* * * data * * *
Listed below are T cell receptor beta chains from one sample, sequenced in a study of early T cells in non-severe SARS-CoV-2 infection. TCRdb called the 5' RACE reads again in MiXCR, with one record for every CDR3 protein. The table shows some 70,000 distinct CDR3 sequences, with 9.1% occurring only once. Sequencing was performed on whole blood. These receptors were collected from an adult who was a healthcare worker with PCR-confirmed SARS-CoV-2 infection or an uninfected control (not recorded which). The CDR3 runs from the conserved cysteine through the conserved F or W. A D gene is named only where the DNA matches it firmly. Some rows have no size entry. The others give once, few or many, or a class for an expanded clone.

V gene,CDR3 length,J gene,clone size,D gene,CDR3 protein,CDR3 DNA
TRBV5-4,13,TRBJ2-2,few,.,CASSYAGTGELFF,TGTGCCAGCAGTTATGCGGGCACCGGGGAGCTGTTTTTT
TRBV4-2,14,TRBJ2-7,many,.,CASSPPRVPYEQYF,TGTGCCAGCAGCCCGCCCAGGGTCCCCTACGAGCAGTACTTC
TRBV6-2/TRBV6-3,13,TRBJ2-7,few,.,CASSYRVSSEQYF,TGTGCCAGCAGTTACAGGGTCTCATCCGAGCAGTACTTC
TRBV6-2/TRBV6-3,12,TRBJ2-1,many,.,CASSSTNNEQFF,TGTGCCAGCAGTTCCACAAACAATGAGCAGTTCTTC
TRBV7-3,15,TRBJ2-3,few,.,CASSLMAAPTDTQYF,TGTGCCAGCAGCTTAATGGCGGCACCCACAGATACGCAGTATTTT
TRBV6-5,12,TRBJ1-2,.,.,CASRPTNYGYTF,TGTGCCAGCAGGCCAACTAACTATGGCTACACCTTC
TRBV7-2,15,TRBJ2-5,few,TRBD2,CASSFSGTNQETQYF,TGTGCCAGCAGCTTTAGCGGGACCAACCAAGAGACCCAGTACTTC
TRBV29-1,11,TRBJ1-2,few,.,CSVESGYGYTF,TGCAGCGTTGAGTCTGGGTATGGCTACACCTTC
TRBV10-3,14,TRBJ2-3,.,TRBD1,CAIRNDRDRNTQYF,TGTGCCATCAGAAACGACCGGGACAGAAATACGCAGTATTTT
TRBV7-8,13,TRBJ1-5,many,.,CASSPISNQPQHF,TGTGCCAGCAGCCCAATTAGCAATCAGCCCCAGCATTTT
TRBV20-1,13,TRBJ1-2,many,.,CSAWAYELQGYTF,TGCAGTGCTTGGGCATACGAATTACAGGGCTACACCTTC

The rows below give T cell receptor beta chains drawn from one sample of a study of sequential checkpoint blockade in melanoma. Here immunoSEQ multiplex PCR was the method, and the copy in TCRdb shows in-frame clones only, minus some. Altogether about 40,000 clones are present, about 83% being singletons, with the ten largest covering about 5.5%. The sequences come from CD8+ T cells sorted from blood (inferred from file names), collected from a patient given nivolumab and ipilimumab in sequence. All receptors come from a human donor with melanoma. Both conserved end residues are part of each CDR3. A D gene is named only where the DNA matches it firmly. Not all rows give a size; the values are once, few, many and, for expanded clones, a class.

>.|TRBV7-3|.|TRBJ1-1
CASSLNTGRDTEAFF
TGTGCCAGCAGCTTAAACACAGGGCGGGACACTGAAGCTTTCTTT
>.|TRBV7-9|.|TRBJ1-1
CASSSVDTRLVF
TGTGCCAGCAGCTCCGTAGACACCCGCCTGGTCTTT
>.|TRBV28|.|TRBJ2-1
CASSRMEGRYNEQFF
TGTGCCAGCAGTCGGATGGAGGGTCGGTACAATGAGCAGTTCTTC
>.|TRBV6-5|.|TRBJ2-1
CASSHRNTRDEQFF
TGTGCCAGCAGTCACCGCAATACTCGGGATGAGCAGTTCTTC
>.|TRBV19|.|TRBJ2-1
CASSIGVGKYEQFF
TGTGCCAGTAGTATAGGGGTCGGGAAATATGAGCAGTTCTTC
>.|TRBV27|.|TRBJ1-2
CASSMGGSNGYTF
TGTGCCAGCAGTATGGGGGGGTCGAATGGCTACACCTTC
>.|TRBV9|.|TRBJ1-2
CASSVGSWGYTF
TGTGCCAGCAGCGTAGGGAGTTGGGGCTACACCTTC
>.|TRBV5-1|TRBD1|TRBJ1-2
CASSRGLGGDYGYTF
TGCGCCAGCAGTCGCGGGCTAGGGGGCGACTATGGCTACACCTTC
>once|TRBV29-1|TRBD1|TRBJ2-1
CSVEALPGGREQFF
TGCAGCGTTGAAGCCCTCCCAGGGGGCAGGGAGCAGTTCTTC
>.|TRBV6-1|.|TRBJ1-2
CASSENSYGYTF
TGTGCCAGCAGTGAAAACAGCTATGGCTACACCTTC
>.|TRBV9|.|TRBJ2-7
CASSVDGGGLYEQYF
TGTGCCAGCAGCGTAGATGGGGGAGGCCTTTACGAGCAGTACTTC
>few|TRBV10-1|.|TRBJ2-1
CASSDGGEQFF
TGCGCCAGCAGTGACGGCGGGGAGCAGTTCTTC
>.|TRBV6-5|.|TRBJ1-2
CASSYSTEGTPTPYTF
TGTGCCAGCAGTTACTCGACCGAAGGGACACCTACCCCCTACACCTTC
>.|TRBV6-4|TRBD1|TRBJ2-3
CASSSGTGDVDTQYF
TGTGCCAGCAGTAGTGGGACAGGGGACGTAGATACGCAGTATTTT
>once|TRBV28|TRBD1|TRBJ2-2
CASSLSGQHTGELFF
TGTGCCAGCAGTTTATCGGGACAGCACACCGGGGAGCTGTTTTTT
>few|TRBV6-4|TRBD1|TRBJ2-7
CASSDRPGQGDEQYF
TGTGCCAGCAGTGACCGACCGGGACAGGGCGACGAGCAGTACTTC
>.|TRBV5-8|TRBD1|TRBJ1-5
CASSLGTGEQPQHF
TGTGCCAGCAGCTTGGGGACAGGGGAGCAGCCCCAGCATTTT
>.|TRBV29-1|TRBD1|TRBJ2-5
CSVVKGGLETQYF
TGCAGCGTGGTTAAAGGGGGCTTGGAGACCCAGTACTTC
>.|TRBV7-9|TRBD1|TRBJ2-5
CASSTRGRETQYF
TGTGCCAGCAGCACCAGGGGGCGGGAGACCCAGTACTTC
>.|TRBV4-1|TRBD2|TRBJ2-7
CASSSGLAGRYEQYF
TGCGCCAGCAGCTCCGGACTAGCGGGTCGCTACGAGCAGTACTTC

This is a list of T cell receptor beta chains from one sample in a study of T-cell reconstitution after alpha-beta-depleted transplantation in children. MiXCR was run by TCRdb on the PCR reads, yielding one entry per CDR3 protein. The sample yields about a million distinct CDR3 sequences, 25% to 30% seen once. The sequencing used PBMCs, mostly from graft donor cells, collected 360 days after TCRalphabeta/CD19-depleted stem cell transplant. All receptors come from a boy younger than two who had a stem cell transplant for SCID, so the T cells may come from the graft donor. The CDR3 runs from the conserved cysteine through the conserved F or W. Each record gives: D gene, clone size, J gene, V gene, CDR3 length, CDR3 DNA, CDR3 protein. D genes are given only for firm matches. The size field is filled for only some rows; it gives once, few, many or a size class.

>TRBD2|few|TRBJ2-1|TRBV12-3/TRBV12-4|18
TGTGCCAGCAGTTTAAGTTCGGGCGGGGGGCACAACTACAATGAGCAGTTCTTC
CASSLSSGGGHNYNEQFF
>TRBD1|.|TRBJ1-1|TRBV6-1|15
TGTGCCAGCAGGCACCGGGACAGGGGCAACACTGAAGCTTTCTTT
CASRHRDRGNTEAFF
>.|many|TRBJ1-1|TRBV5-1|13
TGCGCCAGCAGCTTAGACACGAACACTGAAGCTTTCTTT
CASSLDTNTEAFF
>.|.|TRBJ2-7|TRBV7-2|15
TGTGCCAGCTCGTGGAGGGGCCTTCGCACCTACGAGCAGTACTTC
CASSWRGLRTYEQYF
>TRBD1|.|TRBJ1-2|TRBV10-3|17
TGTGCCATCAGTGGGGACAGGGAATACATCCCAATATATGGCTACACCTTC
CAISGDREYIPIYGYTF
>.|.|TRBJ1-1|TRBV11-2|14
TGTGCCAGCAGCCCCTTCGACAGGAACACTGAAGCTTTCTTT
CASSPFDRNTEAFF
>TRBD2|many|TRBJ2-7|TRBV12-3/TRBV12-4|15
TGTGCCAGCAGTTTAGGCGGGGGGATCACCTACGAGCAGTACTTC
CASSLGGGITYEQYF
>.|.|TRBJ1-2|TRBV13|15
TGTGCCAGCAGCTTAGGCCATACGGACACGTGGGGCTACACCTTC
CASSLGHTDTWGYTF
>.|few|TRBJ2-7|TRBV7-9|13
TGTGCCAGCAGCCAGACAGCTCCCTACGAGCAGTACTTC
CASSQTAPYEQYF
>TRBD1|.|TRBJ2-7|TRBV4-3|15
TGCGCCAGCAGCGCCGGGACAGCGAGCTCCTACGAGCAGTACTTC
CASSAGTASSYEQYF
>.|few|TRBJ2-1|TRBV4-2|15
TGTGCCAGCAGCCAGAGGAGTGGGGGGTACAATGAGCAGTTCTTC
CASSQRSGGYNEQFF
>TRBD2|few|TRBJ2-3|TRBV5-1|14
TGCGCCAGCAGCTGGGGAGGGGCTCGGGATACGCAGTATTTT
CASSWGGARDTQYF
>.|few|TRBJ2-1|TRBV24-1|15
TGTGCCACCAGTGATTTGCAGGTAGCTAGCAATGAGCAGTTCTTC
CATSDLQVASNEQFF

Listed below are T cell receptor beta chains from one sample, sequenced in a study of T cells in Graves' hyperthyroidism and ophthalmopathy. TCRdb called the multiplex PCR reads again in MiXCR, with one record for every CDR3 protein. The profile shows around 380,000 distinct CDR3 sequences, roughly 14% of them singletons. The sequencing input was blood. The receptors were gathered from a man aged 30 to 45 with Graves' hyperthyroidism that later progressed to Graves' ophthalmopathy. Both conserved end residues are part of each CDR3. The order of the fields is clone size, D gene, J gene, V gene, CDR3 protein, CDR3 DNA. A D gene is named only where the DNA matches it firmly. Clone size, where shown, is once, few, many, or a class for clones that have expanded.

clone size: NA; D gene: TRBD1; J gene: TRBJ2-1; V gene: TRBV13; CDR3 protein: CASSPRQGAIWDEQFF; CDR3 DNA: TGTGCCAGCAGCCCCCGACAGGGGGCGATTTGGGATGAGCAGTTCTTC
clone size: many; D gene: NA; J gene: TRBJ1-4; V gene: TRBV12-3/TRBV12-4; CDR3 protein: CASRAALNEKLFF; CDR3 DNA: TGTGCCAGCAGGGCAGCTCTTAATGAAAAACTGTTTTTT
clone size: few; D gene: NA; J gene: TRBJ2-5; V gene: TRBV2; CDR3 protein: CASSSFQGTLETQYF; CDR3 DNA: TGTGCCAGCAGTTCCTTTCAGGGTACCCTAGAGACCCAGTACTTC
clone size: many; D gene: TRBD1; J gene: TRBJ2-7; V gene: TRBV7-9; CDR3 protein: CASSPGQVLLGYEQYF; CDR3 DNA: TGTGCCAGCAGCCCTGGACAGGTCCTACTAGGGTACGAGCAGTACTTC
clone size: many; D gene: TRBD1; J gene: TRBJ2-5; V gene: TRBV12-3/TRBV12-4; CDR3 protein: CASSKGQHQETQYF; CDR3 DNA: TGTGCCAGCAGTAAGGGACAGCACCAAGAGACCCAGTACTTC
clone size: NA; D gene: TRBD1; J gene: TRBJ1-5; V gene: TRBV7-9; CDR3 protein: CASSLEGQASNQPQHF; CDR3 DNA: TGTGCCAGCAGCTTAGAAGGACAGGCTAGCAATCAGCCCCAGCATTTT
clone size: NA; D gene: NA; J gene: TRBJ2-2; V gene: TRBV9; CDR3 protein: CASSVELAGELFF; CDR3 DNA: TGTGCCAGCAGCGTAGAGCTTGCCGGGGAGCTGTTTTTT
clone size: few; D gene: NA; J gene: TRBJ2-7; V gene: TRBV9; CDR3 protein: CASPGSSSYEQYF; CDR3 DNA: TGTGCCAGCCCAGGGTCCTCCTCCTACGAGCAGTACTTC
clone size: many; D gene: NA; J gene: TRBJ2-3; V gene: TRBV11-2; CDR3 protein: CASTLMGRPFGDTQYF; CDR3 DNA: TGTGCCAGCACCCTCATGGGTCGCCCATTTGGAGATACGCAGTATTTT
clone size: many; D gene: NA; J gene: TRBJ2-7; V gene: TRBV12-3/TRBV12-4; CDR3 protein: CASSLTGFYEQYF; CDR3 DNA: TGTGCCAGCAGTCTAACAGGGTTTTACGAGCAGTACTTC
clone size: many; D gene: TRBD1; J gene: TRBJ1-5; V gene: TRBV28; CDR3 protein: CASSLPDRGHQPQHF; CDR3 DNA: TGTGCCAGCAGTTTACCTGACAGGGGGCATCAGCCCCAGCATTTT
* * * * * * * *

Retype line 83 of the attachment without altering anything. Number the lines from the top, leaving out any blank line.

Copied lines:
TGCGCCAGCAGCTTAGACACGAACACTGAAGCTTTCTTT